Tech Companies Love Pretending to Save the Planet
Their real genius is not technology — it’s fostering the belief that they’re “making the world a better place”
Twelve months from now, Lyft shares will trade much, much lower than today. Note: Predicting is dangerous work, so if I’m wrong, I’d ask that you love me, not judge me. But I digress.
In the new economy, IPOs are luxury items with the key attribute people grossly overpay for: the illusion of scarcity. There are half as many publicly traded firms as there were 20 years ago, and most new economy firms have found the private markets have all of the taste (liquidity, rich valuations) without any of the calories (disclosures, reporting, SEC filings, transparency, analysts using rational valuation models, etc.). Unregulated monopolies kill/acquire promising young firms in the crib, resulting in scant IPOs.
Lyft’s prospectus sounds like a CFO grabbed the mic at an AOC fundraiser — littered with terms like “social impact” and “carbon offsets.” This is a bit of an illusionist’s trick, as Lyft’s admirable focus on the environment wallpapers over the real emissions of ride hailing: a transfer of wealth from drivers to riders. The “gig economy” is Latin for an erosion in minimum wage protection or the notion that firms should provide benefits to workers. The payoff, according to these firms, and the drivers, is worker flexibility. However, as someone who’s hired hundreds of employees and contractors, the notion that a firm cannot provide flexibility and insurance to employees is simply not true. However, compliance with labor laws sucks, as it’s expensive. Like all of big tech, expensive (non-scaleable) translates to “impossible” for these firms.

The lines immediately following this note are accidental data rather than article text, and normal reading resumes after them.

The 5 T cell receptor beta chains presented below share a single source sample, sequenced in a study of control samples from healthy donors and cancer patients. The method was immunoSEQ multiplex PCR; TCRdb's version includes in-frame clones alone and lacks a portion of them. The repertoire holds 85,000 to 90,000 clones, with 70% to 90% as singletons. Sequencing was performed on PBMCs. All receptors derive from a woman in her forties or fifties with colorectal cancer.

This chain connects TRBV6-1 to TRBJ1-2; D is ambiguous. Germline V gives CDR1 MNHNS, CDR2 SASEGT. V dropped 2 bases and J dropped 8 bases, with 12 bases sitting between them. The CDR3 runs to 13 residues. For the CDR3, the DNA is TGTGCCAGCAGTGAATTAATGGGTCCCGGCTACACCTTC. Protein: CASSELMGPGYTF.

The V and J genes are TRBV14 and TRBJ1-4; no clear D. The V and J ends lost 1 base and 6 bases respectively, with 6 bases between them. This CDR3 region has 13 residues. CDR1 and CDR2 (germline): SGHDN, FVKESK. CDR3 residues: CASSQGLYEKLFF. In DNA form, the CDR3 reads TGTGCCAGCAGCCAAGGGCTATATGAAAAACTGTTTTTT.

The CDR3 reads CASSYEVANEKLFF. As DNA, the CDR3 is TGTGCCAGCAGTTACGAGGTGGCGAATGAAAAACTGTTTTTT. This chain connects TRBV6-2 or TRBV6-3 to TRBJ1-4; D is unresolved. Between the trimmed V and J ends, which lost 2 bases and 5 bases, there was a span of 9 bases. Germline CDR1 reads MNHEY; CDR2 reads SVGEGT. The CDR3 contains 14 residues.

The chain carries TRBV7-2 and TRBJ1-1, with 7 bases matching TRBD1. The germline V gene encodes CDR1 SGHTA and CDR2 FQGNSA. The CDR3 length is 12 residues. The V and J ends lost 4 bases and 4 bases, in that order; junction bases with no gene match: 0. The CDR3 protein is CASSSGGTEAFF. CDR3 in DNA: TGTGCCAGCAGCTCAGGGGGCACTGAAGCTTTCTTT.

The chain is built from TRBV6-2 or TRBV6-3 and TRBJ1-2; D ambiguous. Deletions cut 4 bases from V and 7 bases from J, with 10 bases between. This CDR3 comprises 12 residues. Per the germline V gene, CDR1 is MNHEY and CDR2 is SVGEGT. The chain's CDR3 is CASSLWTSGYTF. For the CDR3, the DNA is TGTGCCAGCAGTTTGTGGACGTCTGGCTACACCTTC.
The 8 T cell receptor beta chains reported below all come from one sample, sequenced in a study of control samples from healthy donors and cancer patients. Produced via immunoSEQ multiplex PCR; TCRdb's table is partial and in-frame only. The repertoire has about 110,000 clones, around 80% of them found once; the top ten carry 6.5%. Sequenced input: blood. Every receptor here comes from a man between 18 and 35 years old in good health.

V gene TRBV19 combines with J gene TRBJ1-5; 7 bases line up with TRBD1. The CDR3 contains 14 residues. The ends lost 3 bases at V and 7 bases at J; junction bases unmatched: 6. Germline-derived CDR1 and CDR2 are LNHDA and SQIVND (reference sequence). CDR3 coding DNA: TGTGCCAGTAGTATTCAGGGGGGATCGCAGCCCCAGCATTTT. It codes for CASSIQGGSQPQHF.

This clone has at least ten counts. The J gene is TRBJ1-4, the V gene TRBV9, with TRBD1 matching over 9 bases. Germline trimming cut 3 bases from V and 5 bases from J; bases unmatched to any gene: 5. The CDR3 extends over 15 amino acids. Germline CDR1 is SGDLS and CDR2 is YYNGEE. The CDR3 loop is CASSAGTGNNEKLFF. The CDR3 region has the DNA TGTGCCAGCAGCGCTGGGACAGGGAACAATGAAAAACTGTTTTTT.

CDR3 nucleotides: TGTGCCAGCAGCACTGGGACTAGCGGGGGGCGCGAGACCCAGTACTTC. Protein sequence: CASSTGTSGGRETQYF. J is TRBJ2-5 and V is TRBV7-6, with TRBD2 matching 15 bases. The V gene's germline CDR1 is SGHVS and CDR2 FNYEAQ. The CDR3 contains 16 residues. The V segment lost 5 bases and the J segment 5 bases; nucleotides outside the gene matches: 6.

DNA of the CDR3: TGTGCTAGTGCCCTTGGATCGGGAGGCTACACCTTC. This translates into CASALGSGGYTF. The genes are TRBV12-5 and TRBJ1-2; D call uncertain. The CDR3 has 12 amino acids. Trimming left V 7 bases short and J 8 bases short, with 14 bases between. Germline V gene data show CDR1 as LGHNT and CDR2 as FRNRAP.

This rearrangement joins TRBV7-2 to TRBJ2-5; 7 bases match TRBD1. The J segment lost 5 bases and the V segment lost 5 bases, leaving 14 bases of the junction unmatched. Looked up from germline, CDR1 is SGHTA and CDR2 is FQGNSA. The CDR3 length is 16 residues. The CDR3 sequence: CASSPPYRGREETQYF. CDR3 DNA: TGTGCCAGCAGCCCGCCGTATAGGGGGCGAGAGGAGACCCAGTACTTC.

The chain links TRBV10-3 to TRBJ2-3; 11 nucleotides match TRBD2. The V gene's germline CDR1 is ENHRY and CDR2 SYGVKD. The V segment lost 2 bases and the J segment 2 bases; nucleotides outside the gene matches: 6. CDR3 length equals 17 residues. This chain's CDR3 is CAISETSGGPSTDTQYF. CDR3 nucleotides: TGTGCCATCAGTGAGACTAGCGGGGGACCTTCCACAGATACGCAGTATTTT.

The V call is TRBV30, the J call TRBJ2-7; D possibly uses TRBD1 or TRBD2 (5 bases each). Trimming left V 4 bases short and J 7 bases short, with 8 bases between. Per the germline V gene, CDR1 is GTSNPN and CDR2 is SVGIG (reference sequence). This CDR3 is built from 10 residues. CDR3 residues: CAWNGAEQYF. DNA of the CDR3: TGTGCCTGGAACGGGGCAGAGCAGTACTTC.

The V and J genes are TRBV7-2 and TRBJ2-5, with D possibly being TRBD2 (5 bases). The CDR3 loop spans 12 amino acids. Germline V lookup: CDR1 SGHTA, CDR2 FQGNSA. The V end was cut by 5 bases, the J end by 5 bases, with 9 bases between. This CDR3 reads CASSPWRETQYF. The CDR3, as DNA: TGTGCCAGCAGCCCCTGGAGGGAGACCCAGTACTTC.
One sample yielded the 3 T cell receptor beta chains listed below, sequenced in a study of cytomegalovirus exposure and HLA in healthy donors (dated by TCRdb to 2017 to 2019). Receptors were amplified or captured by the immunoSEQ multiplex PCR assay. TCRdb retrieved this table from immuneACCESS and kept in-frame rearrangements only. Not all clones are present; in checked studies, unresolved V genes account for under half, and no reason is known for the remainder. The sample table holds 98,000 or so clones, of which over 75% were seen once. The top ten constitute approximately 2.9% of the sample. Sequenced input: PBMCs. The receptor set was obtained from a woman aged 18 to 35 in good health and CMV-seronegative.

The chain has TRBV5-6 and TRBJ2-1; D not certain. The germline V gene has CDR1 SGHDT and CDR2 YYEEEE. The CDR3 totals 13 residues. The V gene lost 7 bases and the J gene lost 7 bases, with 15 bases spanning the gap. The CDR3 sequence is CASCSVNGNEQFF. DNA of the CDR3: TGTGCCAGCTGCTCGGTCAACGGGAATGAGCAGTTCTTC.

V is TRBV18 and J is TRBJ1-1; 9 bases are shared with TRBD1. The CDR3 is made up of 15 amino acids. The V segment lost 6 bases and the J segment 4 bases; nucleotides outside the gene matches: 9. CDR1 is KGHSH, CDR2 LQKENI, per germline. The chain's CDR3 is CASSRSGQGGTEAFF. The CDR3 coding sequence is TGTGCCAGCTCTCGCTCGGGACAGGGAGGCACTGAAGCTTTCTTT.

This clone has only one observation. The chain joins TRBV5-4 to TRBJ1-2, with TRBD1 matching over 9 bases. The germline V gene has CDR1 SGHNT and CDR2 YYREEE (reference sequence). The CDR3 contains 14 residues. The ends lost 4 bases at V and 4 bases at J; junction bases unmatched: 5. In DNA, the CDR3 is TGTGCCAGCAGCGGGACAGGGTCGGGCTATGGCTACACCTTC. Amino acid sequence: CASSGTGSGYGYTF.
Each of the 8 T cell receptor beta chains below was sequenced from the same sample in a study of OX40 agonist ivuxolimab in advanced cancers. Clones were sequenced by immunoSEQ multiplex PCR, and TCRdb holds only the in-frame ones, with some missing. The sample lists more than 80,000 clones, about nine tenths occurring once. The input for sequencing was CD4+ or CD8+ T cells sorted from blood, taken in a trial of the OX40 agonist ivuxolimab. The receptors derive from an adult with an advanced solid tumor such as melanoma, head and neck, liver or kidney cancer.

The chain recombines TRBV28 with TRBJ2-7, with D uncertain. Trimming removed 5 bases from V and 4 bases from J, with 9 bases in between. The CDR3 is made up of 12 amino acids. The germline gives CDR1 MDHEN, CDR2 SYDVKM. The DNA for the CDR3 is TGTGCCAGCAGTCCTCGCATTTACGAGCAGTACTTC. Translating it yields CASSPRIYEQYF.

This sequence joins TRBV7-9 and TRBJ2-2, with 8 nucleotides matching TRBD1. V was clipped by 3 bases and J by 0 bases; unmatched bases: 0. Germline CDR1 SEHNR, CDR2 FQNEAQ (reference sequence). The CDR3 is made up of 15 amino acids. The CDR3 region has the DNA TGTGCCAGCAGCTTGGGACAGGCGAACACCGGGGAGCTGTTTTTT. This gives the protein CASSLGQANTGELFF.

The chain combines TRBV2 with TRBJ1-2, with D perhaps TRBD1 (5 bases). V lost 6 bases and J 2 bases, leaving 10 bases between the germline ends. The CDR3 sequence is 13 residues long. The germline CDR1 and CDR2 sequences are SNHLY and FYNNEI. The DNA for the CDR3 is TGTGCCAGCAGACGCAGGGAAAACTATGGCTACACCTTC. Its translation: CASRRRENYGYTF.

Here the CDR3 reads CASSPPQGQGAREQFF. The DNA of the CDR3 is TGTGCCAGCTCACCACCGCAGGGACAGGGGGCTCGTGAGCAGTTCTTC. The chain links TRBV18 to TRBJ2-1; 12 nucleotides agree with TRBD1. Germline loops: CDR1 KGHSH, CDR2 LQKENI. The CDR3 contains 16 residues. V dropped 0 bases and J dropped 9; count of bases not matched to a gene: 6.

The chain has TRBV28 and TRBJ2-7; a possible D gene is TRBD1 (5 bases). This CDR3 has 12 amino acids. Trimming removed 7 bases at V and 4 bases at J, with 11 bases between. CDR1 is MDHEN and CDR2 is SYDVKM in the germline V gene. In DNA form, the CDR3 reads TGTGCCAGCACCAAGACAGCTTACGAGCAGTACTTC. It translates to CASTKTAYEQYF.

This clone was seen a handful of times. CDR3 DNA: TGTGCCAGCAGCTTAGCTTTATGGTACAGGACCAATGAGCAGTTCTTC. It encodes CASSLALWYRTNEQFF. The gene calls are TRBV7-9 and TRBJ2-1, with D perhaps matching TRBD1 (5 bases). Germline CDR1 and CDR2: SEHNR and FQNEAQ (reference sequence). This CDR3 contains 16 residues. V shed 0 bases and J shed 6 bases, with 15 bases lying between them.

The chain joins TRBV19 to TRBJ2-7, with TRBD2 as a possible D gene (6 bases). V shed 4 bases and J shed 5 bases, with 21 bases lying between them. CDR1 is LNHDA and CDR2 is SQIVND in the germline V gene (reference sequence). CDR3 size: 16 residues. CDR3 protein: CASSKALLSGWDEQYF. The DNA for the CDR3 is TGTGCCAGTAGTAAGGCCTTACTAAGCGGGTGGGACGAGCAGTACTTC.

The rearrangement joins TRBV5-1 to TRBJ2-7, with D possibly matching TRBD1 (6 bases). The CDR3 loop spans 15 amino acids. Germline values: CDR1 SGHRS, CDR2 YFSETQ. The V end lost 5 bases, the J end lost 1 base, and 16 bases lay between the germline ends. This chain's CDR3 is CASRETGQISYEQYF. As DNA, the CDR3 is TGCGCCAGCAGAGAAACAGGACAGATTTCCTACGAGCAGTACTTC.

The “gig” economy (what a cute word) has been more fuel for a dynamic that’s hollowing out the middle class. Employment has never been stronger — all you need is a smartphone and a car, and you’ve got a job. But wages have been flat for 30 years. Prosperity without progress is a decent description of our economy the last decade(s). The ninja move kicking the middle class in the nuts is best typified by ride-hailing firms. Uber commands a $120 billion valuation, meaning the firm garners the same value as:
- American Airlines